In each of these cases, we did our job. We listened to people we represent who have ideas they think are good for our city. We heard the complaints of people who believed they were being treated unfairly. Sometimes those people are my political supporters.

Sometimes they are not. Sometimes they were right and often they were wrong. What’s important is that in each instance my administration made decisions based on the facts, not who they were.

Such has been the case when I’ve personally directed responses to people who have stopped me on the subway or on the sidewalk. I’ve had City Hall connect with people I’ve met at the gym, or during any of the 32 town hall events we’ve done across our five boroughs. Our job is to listen, help people, and treat everyone the same. Critics apparently believe those who share and support my political beliefs should be barred from accessing or complaining to their government. That’s a dangerous concept.

An honest search for the truth would recognize how much progress we’ve made as a city when it comes to the integrity of our government. Only a few decades ago, notably during the later years of Ed Koch’s tenure, corruption was commonplace in New York City. Since the early 1990s, city government has grown steadily cleaner and more transparent. New Yorkers should be proud of that progress.

With one of the biggest public budgets in the nation, it’s crucial that we have the checks and balances necessary to ensure our money is being spent effectively. It’s crucial we have disclosure and transparency protocols in place to make sure decisions are made on the merits. We have these safeguards in New York City. Places like Albany and Washington can’t say the same thing.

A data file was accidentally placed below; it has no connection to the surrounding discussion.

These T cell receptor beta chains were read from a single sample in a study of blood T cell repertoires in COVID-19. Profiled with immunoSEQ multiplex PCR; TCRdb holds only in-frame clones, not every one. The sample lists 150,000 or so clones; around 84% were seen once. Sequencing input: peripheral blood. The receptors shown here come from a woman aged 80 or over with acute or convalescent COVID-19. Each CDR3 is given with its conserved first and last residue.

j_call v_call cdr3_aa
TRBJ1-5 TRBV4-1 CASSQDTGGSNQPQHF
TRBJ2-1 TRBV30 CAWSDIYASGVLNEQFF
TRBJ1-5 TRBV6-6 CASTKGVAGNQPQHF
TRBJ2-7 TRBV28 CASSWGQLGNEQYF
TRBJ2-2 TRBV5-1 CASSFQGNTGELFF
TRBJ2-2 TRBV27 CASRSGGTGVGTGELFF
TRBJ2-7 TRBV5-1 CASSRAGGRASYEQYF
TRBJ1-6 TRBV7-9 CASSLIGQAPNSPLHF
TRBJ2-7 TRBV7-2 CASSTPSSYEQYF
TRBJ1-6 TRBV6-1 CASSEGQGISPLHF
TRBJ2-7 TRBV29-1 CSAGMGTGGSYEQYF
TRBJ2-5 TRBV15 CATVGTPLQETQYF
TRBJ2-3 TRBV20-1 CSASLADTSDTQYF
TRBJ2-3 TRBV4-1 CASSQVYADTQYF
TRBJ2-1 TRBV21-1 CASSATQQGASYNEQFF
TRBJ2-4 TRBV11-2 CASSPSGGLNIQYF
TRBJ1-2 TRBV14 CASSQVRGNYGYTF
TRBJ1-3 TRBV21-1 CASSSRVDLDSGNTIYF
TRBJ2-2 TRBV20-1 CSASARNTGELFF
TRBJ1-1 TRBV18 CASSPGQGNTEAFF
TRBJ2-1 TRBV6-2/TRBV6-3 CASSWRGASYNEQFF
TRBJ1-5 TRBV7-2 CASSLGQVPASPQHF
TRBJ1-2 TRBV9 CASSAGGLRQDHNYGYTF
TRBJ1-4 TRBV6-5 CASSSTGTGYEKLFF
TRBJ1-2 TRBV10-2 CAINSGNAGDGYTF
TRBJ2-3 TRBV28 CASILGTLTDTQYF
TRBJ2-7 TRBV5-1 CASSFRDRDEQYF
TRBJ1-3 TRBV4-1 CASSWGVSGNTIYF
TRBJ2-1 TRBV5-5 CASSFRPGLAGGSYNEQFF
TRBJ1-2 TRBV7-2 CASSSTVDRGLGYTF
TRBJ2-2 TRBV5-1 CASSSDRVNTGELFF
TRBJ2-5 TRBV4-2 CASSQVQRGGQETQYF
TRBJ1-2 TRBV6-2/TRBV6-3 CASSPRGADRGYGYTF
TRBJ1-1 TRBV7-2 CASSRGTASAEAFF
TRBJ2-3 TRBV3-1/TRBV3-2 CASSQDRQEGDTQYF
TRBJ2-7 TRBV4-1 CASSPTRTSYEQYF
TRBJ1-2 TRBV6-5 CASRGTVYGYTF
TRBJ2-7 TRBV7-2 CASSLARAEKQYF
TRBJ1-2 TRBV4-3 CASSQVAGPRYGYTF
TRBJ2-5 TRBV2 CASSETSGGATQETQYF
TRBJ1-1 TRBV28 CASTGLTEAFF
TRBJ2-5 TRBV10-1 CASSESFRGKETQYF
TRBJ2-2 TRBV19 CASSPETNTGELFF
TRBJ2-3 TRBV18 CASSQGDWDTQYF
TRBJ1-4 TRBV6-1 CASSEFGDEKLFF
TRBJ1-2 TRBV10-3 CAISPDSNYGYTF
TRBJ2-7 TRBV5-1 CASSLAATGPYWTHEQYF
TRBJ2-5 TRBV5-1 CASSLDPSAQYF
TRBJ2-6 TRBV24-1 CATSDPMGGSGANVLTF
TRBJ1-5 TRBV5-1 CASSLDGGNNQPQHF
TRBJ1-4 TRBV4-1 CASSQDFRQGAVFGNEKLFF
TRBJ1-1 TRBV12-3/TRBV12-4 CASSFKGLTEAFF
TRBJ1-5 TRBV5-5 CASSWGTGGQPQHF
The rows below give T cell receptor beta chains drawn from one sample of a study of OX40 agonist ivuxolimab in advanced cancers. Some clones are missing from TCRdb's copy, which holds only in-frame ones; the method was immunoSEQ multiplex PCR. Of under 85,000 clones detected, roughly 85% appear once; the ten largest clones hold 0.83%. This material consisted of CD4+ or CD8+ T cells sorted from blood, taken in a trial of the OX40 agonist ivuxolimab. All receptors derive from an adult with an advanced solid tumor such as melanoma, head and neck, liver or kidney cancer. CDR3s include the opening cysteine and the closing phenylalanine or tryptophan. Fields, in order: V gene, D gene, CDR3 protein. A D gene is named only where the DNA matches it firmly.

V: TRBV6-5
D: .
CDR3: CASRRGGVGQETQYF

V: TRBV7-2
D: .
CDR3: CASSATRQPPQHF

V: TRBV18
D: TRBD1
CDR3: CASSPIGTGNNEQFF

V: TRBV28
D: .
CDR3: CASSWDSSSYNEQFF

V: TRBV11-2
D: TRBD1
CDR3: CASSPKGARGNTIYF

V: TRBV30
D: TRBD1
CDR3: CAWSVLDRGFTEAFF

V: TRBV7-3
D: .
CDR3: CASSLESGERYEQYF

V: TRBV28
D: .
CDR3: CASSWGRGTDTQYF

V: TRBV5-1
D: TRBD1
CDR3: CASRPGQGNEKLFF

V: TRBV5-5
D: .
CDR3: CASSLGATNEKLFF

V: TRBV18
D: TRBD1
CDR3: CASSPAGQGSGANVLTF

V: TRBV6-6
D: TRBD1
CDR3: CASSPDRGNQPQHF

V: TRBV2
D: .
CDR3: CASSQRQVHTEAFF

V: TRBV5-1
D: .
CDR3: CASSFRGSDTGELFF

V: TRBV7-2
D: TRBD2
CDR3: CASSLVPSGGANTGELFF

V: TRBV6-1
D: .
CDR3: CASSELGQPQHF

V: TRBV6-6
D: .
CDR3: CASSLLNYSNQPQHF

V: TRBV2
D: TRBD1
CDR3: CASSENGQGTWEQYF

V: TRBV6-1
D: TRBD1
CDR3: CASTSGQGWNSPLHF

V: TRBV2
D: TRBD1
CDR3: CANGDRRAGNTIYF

I came of age politically during the Watergate years. I was glued to those televised hearings as I watched the most powerful men in the nation exposed and the crimes they committed laid bare. It was for me a moment of affirmation: our system had worked. There were plenty of legislators, prosecutors and journalists seeking the truth and celebrating its triumph.

I rarely see the spirit of that collective responsibility anymore. I rarely see an appreciation for historical progress or any semblance of notice when things work the way they’re supposed to in government. A bitterness between those in power and those who hold us accountable has set in. A frequently undeserved cynicism nearly always crowds out the facts. It refuses to recognize that our democracy is built — rightly or wrongly — on the reality that candidates must seek private donations to hold public office. I hope for a time when the boundless energy spent distorting the donor-City Hall relationship can be redirected toward a demand for publicly financed elections. But some basic modicum of media fairness shouldn’t wait for this achievement.

I am proud of the work I’ve been privileged to do on behalf of New Yorkers, as are my colleagues at City Hall and in agencies across the administration. We hold ourselves to the highest ethical standards. We always will. If anyone fears the rich and powerful always get their way when it comes to city government, look closely at our public record. Despite the blaring headlines competing for your outrage, you may actually be proud of what you see.